Illicit trade in marine fish catch and its effects on ecosystems and people worldwide

Illegal, unreported, and unregulated fishing is widespread; it is therefore likely that illicit trade in marine fish catch is also common worldwide. We combine ecological-economic databases to estimate the magnitude of illicit trade in marine fish catch and its impacts on people. Globally, between 8 and 14 million metric tons of unreported catches are potentially traded illicitly yearly, suggesting gross revenues of US$9 to US$17 billion associated with these catches. Estimated loss in annual economic impact due to the diversion of fish from the legitimate trade system is US$26 to US$50 billion, while losses to countries’ tax revenues are between US$2 and US$4 billion. Country-by-country estimates of these losses are provided in the Supplementary Materials. We find substantial likely economic effects of illicit trade in marine fish catch, suggesting that bold policies and actions by both public and private actors are needed to curb this illicit trade.

Closing the high seas to fisheries: Possible impacts on aquaculture

Consumption of seafood has increased steadily over the past several decades and this trend is expected to continue with projected increases in global population and affluence. Wild capture fisheries catches have likely reached their peak, and therefore any significant increase in future fish supply is expected to come primarily from aquaculture. However, aquaculture continues to rely on wild stocks by using fishmeal to support culture of fed species. Recently, concerns regarding wild fish populations have led to calls for the closure of the high seas (i.e., international waters) to fishing. Such a policy would decrease marine fish catch in the short term while potentially increasing future catch. Here, we assess the potential impacts of closing the high seas to fishing on marine fish catch that goes to reduction into fishmeal. We quantify the potential effects of these changes on the price of fishmeal and profitability of the global aquaculture industry. Not surprisingly, we find a stronger effect of closing the high seas to fishing for high-value carnivorous species such as shrimp and salmonids. Overall, however, our study suggests that the impact of closing the high seas to fishing on aquaculture is likely to be insignificant.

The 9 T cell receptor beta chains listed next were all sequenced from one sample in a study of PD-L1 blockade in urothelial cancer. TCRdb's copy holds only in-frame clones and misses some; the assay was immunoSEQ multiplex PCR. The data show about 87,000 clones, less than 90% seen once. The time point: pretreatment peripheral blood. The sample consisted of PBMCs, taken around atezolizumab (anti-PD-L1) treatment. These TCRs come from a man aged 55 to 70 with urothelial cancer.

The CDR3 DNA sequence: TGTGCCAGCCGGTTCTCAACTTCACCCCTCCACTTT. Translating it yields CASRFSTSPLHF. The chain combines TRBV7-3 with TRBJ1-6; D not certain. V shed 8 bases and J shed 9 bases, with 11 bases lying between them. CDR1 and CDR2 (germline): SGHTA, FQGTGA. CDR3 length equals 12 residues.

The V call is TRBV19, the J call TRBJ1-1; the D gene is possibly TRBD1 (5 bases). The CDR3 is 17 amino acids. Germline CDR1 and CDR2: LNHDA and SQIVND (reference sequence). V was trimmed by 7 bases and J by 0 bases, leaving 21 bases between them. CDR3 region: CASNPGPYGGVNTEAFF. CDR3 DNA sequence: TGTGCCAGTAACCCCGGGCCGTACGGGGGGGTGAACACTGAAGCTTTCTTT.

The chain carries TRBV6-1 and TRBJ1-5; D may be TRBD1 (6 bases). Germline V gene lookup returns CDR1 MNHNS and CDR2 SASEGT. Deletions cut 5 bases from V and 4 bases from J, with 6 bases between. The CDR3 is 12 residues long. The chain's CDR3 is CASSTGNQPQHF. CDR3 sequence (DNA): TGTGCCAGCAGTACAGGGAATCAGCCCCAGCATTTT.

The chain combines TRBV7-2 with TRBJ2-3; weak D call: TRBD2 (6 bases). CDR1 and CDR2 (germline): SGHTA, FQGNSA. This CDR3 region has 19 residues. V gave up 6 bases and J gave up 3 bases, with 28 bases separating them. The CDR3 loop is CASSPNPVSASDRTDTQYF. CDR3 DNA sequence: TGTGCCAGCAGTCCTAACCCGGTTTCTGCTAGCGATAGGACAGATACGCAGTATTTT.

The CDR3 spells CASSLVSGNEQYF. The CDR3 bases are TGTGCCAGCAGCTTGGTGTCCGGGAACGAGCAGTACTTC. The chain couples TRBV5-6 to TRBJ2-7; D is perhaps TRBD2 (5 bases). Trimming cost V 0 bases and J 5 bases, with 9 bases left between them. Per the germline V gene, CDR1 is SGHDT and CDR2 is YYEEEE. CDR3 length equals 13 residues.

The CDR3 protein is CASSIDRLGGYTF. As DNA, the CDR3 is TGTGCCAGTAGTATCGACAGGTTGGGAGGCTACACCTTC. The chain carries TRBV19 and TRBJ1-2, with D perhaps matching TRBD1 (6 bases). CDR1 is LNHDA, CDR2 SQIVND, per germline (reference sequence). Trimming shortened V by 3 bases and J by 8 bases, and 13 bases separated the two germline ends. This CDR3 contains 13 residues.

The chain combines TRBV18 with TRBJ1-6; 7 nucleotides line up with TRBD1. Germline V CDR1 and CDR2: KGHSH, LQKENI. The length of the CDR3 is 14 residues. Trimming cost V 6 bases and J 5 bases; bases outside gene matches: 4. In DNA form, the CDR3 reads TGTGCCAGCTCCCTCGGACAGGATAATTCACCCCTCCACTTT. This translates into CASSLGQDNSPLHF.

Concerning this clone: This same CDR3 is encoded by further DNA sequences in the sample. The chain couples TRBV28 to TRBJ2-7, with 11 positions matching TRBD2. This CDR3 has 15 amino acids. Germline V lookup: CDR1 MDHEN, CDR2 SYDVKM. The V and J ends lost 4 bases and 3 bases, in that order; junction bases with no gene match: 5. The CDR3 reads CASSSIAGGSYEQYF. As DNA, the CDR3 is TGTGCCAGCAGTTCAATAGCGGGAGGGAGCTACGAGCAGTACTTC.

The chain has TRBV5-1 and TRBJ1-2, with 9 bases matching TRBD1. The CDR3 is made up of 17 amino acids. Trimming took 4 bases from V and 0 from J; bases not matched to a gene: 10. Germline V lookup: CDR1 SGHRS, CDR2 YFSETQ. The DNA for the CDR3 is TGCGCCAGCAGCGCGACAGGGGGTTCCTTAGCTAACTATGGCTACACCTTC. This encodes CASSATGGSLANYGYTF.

Subsidizing extinction?

In 2010 world governments agreed to eliminate, phase out or reform incentives that harm biodiversity by 2020. Yet few governments have even identified such incentives, never mind taking action on them. While some subsidies are well studied, such as in fisheries and fossil fuel production, there is an urgent need for the conservation community to study the potential effects a broader array of subsidies have on biodiversity. In addition, we need a better understanding of who benefits from these subsidies. We term this pursuit ‘subsidy accountability’, which is crucial but challenging work crossing disciplines and government ministries. It requires ecologists, forensic accountants, and policy wonks, calculating and forecasting the positive and negative effects of subsidies and their elimination on biodiversity and vulnerable human populations. The Intergovernmental Panel for Biodiversity and Ecosystem Services recently concluded that action on biodiversity loss requires transformative economic change; true action on subsidies is one step towards such change.